Within a short time of leaving shore we came across a mother and her new babe. Our Tongan guide was first in the water, establishing a relationship with her in a language that seems to cross between them in silence. We are just visitors to this timeless world of the Tongan people and their whales.

In groups of four we slid softly into the water and as quietly as possible swam close the mother and baby. I felt a bond to the resplendent mother of the blue ocean as she moved slowly, buoyed by the natural currents of the water. Her baby exuded an energy that all young seem to have as it ducked and weaved, from side to side, top to under. I could not help but relate to a time when my babes were young and rarely sat quietly in my lap!

As other travellers busily clicked their cameras and jockeyed to a position to make that ‘like-worthy’ shot I was happy to just be. The desire to capture for perpetuity can take away from just taking in the experience that is unfolding in front of you. I left that for others.

The serendipity of the moment hypnotised me. A lump rose in my throat, my mask fogged with tears unchecked, a soft choir of an ocean song echoed in my ears as I was suspended in the water magnetised and connected to this mother of the ocean. As our eyes met amongst the sunbeams dancing through the water I hope she could hear me say she was doing a great job with her babe and safe journey back to the cooler waters of the world.

And then is was over. We left the new family in peace, reminding ourselves we are purely observers to the main act and our time of theatre was over.

Malo. Thank you. My heart still stays, I will return again.

 

Footnotes and travel tips:

We stayed at the Reef Resort. I highly recommend this as a place to stay. It only has 5 cabins so only a few other guests at any one time. The Japanese coral gardens on your doorstep are wonderful to discover with snorkelling. Host, Herwig is very very helpful and a wonderful host. Hannes and Julia are top chefs – the food was amazing and they are always smiling and offering to help in any way.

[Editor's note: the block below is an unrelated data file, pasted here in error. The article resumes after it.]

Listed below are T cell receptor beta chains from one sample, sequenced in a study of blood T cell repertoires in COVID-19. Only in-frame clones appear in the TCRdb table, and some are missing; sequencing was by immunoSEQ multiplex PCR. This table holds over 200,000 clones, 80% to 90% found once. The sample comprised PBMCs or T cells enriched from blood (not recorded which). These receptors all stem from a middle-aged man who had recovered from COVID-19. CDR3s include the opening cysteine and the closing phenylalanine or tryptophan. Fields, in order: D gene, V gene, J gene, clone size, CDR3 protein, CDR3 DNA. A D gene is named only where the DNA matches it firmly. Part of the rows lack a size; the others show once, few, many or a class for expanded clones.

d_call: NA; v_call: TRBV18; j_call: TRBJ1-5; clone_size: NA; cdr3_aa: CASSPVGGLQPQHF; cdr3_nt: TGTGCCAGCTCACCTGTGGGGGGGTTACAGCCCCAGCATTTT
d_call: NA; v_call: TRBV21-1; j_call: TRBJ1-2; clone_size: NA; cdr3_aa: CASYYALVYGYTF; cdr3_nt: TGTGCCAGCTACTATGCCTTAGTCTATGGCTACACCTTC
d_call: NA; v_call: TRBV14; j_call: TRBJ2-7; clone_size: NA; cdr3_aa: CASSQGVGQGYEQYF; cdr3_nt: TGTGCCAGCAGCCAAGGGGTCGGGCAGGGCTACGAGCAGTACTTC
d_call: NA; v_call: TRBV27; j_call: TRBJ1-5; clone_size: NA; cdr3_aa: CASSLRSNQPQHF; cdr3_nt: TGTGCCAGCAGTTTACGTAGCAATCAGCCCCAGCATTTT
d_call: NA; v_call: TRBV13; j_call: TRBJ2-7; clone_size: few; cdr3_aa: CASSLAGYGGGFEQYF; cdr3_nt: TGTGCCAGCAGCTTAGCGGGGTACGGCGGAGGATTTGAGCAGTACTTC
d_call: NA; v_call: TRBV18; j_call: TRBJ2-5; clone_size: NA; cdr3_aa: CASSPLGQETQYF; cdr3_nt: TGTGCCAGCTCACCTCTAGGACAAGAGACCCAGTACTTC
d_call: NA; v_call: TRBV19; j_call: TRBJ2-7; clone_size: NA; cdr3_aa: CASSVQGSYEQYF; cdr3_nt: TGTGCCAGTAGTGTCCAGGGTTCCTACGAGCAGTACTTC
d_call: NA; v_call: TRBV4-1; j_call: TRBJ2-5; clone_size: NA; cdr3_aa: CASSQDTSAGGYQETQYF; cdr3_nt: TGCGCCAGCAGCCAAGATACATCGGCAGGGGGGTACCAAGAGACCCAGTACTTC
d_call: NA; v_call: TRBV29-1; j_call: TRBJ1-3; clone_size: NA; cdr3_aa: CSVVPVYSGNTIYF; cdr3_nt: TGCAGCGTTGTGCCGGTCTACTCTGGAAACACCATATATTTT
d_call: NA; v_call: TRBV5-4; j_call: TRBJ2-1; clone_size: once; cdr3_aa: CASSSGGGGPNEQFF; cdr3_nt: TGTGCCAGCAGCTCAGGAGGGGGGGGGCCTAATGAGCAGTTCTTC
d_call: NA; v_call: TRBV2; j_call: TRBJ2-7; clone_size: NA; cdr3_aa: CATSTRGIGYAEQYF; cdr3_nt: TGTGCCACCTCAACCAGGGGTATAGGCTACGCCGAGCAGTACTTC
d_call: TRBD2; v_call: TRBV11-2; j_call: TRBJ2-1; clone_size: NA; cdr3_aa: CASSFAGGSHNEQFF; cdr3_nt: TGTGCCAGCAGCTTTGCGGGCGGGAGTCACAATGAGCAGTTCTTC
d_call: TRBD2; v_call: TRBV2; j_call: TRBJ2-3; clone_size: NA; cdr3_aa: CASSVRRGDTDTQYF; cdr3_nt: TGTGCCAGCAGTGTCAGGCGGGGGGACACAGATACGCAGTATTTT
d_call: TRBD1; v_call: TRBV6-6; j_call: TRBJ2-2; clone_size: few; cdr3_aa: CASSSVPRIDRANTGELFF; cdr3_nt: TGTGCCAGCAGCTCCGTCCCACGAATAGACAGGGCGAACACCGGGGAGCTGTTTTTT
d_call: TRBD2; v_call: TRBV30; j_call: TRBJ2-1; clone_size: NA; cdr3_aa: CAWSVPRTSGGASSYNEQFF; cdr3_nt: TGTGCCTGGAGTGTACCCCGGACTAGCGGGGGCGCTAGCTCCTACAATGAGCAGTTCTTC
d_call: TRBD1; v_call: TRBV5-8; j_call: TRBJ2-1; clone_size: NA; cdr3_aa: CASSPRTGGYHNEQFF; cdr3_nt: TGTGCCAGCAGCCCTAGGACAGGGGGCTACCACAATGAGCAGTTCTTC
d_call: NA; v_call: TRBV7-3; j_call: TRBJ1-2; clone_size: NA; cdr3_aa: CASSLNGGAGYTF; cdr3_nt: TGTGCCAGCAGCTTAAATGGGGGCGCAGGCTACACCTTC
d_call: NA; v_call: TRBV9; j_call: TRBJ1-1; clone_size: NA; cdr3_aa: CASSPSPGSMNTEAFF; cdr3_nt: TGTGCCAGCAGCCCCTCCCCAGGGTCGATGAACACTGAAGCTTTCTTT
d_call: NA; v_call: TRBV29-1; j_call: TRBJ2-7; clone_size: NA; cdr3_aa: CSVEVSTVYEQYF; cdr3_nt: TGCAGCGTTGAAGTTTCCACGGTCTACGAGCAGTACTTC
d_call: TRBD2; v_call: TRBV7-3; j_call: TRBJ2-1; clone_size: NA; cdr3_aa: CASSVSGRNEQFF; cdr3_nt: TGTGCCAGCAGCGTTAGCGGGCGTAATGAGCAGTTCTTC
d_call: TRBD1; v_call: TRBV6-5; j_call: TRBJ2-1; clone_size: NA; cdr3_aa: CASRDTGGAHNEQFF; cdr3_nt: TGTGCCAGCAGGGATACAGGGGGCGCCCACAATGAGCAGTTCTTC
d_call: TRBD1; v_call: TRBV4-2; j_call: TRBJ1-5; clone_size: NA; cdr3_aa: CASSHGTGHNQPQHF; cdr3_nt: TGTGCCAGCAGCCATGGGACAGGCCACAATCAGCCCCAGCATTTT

Herwig booked our whale swim tours for us through Beluga Diving. Biggest tip is to book these well in advance of your travels. I did not realise this and nearly missed out! Book at least two days, preferable three. Cost is about 400TOP (= ~ 235 $AUS) per person per day.

We travelled to VaVau’ via Nukualofa but have since learnt that VaVau’ is an international airport and you can travel via Fiji. The flight times are a bit more reasonable via Fiji.

Half time oranges and Tee Vee Snacks

The crisp dark night took me back. The scent of the frost settling on the orange tree picked me up and gently eased me back into the old lounge with its well-used green chairs, open fire and stripe shag pile carpet.countryhorizons_oranges1

State of Origin football night was a family affair, complete with oranges at half time. After a hearty meal of meat and three veg the first of the children would get a seat on the lounge, the last spreading on the floor in front of the fire. Mum with her knitting and dad commanding the TV to watch the weather and then settle for the football. No remote control to flick through the stations – but we only had two channels to choose from so it wasn’t such a chore.